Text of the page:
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Restaurateur Michela Larson
Restaurateur Michela LarsonCAROL KAPLAN/Carol Kaplan Photography

Michela Larson, 69, was one of Boston’s trailblazing female restaurateurs in an era when they were few and far between. Her namesake East Cambridge restaurant, Michela’s, opened in 1985 and first employed chefs such as Todd English and Jody Adams. She later partnered with Adams to open Rialto at the Charles Hotel; she also opened blu in downtown Boston, Red Clay in Chestnut Hill, and the South End’s Rocca (once home to Tiffani Faison). This year, she created the newly opened Mod Espresso inside South End furniture design company Modern Relik.

“It’s a beautiful little coffee bar. The coffee is European and consistent and delicious all the time,” Larson says, complemented by all-star treats: mini ice cream sandwiches from Toscanini’s, bread from Clear Flour, meats from Formaggio Kitchen, and chocolates from EHChocolatier.

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What’s the first restaurant that you ever visited in Boston?

Cafe Budapest, and it was just the most beautiful, elegant, luscious experience because it was just beautifully appointed. It was very European in feeling. It had shimmering chandeliers and beautiful, old-school service. And the food was delicious. I had never had a stroganoff before, or a cherry soup, so I was eating food that I was not familiar with and loving it. So I was lucky to have a true restaurant experience where I was learning, I was enjoying, I was having a good time tasting food. This was maybe ’75, ’74.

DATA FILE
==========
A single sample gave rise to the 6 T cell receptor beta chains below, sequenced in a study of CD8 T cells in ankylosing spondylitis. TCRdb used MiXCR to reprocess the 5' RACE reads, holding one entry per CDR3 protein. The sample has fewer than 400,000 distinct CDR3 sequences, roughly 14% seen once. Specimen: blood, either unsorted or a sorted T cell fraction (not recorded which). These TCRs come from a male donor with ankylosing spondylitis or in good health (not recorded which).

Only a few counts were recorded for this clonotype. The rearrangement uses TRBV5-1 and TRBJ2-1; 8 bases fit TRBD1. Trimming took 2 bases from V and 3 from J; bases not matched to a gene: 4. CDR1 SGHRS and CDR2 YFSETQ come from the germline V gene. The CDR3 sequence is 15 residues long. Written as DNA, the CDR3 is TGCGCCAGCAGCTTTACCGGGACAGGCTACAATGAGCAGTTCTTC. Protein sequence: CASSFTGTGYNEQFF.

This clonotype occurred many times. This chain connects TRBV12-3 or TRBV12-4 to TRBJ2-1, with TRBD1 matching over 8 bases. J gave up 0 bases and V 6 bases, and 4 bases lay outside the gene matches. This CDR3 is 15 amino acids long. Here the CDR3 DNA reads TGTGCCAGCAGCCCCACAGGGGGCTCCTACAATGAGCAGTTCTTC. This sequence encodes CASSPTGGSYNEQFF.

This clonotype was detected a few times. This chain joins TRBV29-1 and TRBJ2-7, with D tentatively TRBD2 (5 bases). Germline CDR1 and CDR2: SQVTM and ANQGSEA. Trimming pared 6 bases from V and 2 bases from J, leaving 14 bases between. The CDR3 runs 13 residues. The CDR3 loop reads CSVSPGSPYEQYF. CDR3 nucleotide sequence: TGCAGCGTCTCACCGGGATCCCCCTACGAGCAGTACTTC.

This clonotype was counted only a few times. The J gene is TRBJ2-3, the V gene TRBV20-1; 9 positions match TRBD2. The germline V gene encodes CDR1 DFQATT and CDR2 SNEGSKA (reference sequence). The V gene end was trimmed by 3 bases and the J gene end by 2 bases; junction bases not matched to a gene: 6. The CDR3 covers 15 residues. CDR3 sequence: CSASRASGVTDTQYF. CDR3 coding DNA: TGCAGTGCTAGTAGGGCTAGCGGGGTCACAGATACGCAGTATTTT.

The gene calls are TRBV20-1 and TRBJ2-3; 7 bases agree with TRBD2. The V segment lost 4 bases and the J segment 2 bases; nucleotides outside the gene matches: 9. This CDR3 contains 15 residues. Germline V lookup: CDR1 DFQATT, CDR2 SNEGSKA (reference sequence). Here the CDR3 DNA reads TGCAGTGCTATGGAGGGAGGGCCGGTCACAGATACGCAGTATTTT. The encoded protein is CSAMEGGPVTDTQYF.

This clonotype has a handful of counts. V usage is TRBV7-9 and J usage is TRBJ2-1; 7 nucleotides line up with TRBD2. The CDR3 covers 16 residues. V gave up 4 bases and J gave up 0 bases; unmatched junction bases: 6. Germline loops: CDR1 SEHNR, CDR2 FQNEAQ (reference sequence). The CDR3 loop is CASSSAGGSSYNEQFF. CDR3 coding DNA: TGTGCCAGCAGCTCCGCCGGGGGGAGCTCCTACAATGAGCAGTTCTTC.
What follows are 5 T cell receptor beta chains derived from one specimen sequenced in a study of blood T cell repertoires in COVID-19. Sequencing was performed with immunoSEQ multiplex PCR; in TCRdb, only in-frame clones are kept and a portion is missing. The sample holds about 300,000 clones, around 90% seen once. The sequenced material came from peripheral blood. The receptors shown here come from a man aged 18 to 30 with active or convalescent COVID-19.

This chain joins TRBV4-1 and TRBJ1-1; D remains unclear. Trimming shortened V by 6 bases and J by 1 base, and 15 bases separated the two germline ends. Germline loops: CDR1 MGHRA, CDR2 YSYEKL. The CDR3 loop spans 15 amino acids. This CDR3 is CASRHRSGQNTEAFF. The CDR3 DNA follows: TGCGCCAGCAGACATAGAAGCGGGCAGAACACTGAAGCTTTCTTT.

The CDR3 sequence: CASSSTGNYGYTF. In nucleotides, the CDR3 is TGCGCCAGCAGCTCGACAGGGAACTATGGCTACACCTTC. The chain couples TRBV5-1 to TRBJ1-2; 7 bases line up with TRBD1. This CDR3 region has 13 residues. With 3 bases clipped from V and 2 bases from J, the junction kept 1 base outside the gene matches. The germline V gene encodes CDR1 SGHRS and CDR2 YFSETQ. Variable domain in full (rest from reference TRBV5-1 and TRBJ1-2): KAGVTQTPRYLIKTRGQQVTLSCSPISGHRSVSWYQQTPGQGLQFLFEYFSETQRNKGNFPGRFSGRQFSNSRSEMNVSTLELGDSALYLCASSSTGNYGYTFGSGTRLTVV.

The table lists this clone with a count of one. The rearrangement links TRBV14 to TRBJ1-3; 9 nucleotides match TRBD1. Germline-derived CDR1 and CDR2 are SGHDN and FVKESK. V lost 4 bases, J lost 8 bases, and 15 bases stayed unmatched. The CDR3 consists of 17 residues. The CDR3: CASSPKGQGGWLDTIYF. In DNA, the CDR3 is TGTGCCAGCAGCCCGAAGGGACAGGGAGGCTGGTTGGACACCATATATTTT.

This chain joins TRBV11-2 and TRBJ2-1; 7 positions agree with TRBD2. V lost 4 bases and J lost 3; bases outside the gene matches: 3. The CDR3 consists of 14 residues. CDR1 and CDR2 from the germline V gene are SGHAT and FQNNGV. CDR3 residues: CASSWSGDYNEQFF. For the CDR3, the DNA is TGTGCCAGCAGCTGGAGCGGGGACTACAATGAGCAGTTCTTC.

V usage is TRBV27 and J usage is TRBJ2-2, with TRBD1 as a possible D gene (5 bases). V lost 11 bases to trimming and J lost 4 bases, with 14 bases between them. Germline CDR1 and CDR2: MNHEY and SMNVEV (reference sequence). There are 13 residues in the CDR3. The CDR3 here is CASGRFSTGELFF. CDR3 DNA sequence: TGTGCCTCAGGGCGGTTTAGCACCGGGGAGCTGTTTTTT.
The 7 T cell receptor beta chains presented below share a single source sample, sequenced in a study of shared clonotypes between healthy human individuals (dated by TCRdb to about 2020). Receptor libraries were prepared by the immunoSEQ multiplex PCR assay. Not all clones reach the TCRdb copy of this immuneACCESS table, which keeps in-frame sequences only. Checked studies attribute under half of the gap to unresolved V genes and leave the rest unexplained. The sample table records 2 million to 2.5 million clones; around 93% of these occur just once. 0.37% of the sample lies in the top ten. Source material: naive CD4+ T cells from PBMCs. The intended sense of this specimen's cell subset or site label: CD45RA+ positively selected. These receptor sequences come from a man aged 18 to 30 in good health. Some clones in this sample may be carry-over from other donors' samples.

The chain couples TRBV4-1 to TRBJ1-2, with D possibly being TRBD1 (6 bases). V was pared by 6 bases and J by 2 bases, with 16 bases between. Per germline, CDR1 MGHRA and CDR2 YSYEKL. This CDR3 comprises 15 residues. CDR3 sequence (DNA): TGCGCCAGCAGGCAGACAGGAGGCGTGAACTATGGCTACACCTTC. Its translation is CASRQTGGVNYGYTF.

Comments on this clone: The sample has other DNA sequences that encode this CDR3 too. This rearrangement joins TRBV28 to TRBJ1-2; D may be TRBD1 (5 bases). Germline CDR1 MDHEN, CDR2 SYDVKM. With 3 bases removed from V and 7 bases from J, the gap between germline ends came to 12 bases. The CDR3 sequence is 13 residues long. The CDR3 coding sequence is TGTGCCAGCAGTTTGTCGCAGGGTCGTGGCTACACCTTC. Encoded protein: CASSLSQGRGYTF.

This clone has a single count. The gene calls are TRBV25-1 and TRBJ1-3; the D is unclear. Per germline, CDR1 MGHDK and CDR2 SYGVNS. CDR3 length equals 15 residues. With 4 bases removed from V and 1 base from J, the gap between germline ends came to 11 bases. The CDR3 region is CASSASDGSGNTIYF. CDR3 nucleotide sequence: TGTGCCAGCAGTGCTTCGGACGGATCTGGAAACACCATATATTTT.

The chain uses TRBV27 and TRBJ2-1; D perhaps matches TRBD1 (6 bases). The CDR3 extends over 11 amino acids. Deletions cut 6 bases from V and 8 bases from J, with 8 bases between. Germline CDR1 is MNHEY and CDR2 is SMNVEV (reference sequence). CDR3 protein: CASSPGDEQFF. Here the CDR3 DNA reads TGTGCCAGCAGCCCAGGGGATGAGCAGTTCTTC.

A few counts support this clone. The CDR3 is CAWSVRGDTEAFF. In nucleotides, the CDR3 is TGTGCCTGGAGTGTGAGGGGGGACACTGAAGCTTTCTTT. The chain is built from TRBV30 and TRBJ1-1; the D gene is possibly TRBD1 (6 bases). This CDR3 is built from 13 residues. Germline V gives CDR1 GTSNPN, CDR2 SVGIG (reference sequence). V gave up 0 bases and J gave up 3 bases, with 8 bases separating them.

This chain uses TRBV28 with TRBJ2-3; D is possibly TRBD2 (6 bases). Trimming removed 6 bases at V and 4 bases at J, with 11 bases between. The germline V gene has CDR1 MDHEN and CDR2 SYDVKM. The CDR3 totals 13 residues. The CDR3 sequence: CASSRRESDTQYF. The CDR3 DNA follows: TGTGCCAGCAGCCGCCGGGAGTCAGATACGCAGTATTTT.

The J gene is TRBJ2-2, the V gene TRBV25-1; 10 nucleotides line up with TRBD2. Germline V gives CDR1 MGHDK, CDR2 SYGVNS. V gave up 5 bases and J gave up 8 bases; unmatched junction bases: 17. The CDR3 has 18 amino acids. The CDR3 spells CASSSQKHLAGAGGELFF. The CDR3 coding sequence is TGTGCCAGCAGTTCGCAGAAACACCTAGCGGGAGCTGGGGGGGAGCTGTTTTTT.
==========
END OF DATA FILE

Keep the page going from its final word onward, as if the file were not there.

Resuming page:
What’s one thing you’d like to fix about the restaurant industry here?

Well, I think we need a living wage. ... There needs to be a supportable infrastructure that allows front and back of the house to really be making money they can live with and live on, and that respects the fact that this is a real, live profession, that this is no longer something you do while you’re waiting to do the thing you’re going to do.

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What other restaurants do you visit when you’re not working?

In my neighborhood, Myers + Chang. Bar Mezzana. I love my neighborhood restaurants. And I also go to Walkers Maine, which is in Cape Neddick. It’s just a brilliant, beautiful restaurant run by a great couple. I’m in Maine a lot, so it’s an easy-peasy thing to do, but they are extremely talented.

What’s your earliest food memory that made you think: I want to work in restaurants?

This is a little complicated, because I grew up in a very large family with a mother who is and was a brilliant mother but a very indifferent cook. And that’s putting it kindly, I want to say. But she knows this, she knows this! I always loved to eat, so she started buying cookbooks for me. I could cook for the rest of the family. But I never imagined going into the restaurant industry, actually, until I moved to Barcelona when I was 25. I stayed there for three years and I thought: OK, this is what my mother’s been taught. My mother grew up in Florence, Italy, and she always talked about the wonderful meals she used to eat and that it was impossible to find any of them in this country. I for the first time understood: Ah, this is what she’s talking about. The food is absolutely delicious. ... I left Barcelona, and I said, “I think I’m going to do something in food. I don’t know what, but I’ve got to be around beautiful food.”

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What’s the worst restaurant experience you’ve ever had?